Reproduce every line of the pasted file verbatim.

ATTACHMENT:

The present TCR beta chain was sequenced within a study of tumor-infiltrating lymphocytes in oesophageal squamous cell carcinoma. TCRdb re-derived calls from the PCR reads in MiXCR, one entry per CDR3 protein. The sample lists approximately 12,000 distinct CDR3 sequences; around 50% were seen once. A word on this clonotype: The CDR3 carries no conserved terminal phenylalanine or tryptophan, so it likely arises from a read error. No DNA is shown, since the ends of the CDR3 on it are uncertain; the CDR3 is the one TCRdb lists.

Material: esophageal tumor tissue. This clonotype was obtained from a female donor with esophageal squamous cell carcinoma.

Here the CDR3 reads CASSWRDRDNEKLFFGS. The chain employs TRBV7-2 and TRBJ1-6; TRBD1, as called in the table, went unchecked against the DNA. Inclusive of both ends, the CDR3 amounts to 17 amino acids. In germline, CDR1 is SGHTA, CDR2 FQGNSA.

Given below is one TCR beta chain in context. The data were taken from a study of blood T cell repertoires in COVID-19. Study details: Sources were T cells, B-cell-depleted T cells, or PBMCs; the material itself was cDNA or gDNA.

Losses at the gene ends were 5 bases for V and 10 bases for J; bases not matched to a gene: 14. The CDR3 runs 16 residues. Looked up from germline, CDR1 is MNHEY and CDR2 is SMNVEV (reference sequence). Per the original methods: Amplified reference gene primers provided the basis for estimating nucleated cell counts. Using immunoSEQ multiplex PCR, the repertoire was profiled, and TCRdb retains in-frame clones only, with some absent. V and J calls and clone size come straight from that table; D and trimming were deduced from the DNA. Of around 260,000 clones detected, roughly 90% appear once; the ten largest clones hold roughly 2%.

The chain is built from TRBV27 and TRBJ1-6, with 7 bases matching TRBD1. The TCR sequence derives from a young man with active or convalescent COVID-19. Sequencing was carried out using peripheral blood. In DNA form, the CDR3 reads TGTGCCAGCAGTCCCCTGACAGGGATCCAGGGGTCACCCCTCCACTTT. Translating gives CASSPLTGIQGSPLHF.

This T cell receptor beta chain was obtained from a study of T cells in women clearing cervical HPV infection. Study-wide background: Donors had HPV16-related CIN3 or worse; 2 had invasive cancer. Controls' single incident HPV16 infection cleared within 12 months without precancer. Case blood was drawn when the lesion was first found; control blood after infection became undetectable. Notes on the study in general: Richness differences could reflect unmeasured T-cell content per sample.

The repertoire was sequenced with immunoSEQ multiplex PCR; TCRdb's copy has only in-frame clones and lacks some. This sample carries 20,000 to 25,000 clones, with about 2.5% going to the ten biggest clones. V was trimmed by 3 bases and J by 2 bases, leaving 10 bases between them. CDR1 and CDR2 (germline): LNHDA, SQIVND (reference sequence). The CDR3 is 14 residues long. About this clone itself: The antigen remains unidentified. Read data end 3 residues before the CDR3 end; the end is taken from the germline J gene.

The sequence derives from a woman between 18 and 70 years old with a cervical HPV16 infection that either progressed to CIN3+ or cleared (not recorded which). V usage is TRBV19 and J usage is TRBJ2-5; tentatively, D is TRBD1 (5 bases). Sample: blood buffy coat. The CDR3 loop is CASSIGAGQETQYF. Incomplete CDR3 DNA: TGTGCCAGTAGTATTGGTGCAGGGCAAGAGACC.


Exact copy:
The present TCR beta chain was sequenced within a study of tumor-infiltrating lymphocytes in oesophageal squamous cell carcinoma. TCRdb re-derived calls from the PCR reads in MiXCR, one entry per CDR3 protein. The sample lists approximately 12,000 distinct CDR3 sequences; around 50% were seen once. A word on this clonotype: The CDR3 carries no conserved terminal phenylalanine or tryptophan, so it likely arises from a read error. No DNA is shown, since the ends of the CDR3 on it are uncertain; the CDR3 is the one TCRdb lists.

Material: esophageal tumor tissue. This clonotype was obtained from a female donor with esophageal squamous cell carcinoma.

Here the CDR3 reads CASSWRDRDNEKLFFGS. The chain employs TRBV7-2 and TRBJ1-6; TRBD1, as called in the table, went unchecked against the DNA. Inclusive of both ends, the CDR3 amounts to 17 amino acids. In germline, CDR1 is SGHTA, CDR2 FQGNSA.

Given below is one TCR beta chain in context. The data were taken from a study of blood T cell repertoires in COVID-19. Study details: Sources were T cells, B-cell-depleted T cells, or PBMCs; the material itself was cDNA or gDNA.

Losses at the gene ends were 5 bases for V and 10 bases for J; bases not matched to a gene: 14. The CDR3 runs 16 residues. Looked up from germline, CDR1 is MNHEY and CDR2 is SMNVEV (reference sequence). Per the original methods: Amplified reference gene primers provided the basis for estimating nucleated cell counts. Using immunoSEQ multiplex PCR, the repertoire was profiled, and TCRdb retains in-frame clones only, with some absent. V and J calls and clone size come straight from that table; D and trimming were deduced from the DNA. Of around 260,000 clones detected, roughly 90% appear once; the ten largest clones hold roughly 2%.

The chain is built from TRBV27 and TRBJ1-6, with 7 bases matching TRBD1. The TCR sequence derives from a young man with active or convalescent COVID-19. Sequencing was carried out using peripheral blood. In DNA form, the CDR3 reads TGTGCCAGCAGTCCCCTGACAGGGATCCAGGGGTCACCCCTCCACTTT. Translating gives CASSPLTGIQGSPLHF.

This T cell receptor beta chain was obtained from a study of T cells in women clearing cervical HPV infection. Study-wide background: Donors had HPV16-related CIN3 or worse; 2 had invasive cancer. Controls' single incident HPV16 infection cleared within 12 months without precancer. Case blood was drawn when the lesion was first found; control blood after infection became undetectable. Notes on the study in general: Richness differences could reflect unmeasured T-cell content per sample.

The repertoire was sequenced with immunoSEQ multiplex PCR; TCRdb's copy has only in-frame clones and lacks some. This sample carries 20,000 to 25,000 clones, with about 2.5% going to the ten biggest clones. V was trimmed by 3 bases and J by 2 bases, leaving 10 bases between them. CDR1 and CDR2 (germline): LNHDA, SQIVND (reference sequence). The CDR3 is 14 residues long. About this clone itself: The antigen remains unidentified. Read data end 3 residues before the CDR3 end; the end is taken from the germline J gene.

The sequence derives from a woman between 18 and 70 years old with a cervical HPV16 infection that either progressed to CIN3+ or cleared (not recorded which). V usage is TRBV19 and J usage is TRBJ2-5; tentatively, D is TRBD1 (5 bases). Sample: blood buffy coat. The CDR3 loop is CASSIGAGQETQYF. Incomplete CDR3 DNA: TGTGCCAGTAGTATTGGTGCAGGGCAAGAGACC.